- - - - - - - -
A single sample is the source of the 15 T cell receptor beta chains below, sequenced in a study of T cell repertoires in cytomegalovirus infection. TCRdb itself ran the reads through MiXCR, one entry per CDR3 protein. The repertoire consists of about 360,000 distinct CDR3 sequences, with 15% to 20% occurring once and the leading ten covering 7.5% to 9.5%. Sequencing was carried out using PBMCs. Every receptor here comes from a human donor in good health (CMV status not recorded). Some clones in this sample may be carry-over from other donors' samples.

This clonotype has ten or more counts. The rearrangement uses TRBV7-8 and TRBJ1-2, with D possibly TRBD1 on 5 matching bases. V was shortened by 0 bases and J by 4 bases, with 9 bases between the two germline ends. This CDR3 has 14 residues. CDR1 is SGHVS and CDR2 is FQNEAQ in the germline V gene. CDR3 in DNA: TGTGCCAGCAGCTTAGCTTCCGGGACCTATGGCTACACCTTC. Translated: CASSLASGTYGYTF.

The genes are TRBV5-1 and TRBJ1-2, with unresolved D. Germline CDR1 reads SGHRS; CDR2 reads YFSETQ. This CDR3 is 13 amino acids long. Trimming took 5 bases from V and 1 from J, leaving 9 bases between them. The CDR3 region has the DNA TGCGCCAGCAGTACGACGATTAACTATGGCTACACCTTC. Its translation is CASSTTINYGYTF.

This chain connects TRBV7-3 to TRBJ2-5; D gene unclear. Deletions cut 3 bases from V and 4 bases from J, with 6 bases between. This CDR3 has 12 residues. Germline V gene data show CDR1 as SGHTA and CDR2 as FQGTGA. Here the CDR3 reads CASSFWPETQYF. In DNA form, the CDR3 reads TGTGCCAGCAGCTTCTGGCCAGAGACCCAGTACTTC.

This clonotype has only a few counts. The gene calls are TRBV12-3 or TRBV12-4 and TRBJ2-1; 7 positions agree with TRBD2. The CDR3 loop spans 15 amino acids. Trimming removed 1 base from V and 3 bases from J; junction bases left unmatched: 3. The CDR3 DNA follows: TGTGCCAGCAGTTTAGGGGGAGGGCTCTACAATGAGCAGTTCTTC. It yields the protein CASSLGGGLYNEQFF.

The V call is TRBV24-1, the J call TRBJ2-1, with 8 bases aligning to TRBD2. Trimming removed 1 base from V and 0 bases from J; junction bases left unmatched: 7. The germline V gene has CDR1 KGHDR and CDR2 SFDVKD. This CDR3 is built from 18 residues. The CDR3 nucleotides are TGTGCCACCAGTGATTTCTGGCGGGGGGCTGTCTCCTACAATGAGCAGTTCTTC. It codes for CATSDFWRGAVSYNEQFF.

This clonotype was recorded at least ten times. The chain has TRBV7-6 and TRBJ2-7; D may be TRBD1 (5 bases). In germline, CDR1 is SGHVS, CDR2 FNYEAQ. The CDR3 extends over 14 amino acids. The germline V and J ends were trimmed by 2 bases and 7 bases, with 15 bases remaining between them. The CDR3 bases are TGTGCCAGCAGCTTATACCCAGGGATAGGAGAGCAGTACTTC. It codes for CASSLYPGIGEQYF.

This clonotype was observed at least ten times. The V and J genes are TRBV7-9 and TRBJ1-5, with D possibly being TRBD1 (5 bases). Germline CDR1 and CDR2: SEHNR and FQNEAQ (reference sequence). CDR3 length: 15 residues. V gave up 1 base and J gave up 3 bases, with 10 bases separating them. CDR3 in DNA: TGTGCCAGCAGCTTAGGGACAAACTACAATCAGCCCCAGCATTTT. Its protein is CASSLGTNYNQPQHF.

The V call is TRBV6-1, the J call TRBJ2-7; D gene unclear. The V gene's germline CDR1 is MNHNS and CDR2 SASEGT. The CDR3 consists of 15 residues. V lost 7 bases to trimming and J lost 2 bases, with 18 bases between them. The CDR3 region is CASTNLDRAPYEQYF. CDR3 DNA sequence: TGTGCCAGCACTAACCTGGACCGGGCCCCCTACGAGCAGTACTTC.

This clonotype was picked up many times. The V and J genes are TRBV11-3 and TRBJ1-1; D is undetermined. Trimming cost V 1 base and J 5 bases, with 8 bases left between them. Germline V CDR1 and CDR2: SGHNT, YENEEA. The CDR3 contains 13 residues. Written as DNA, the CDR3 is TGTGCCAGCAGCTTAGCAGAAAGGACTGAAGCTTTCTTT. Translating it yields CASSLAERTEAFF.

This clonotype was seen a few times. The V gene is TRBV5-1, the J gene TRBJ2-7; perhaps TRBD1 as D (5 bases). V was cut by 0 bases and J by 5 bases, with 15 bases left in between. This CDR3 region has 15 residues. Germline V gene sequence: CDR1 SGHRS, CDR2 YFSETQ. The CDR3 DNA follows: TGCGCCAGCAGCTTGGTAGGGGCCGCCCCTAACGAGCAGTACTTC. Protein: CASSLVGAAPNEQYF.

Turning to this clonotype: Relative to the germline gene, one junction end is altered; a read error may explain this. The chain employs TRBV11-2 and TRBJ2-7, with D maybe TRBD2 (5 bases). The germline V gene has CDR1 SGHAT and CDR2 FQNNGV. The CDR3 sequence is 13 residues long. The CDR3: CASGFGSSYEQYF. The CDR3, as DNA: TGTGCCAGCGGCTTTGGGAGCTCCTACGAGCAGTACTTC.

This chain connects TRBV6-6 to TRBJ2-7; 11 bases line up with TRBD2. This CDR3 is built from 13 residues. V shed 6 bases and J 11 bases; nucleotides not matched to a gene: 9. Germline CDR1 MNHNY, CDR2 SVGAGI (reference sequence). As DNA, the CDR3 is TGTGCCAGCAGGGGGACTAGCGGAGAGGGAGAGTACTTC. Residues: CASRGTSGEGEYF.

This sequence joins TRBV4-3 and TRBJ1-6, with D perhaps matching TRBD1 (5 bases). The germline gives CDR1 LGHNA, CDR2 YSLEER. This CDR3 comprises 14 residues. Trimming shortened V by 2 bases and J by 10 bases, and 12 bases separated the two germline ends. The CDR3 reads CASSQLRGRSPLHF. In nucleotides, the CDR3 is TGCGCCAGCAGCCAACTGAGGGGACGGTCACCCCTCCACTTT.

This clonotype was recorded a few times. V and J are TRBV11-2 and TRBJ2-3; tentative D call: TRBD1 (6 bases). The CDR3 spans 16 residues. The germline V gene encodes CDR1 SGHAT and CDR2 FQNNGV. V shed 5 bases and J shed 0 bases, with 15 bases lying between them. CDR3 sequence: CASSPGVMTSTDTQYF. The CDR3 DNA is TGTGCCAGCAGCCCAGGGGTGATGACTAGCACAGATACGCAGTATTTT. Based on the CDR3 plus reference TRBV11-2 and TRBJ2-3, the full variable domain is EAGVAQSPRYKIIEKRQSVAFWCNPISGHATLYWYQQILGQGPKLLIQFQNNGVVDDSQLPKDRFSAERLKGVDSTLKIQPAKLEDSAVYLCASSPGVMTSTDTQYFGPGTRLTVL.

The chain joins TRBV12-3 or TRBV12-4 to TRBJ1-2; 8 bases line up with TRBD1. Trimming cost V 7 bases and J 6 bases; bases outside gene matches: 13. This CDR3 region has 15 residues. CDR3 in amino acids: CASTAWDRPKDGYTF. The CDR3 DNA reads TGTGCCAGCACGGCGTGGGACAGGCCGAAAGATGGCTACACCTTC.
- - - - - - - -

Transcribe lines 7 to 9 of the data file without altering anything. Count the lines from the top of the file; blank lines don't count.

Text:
This clonotype was recorded at least ten times. The chain has TRBV7-6 and TRBJ2-7; D may be TRBD1 (5 bases). In germline, CDR1 is SGHVS, CDR2 FNYEAQ. The CDR3 extends over 14 amino acids. The germline V and J ends were trimmed by 2 bases and 7 bases, with 15 bases remaining between them. The CDR3 bases are TGTGCCAGCAGCTTATACCCAGGGATAGGAGAGCAGTACTTC. It codes for CASSLYPGIGEQYF.

This clonotype was observed at least ten times. The V and J genes are TRBV7-9 and TRBJ1-5, with D possibly being TRBD1 (5 bases). Germline CDR1 and CDR2: SEHNR and FQNEAQ (reference sequence). CDR3 length: 15 residues. V gave up 1 base and J gave up 3 bases, with 10 bases separating them. CDR3 in DNA: TGTGCCAGCAGCTTAGGGACAAACTACAATCAGCCCCAGCATTTT. Its protein is CASSLGTNYNQPQHF.

The V call is TRBV6-1, the J call TRBJ2-7; D gene unclear. The V gene's germline CDR1 is MNHNS and CDR2 SASEGT. The CDR3 consists of 15 residues. V lost 7 bases to trimming and J lost 2 bases, with 18 bases between them. The CDR3 region is CASTNLDRAPYEQYF. CDR3 DNA sequence: TGTGCCAGCACTAACCTGGACCGGGCCCCCTACGAGCAGTACTTC.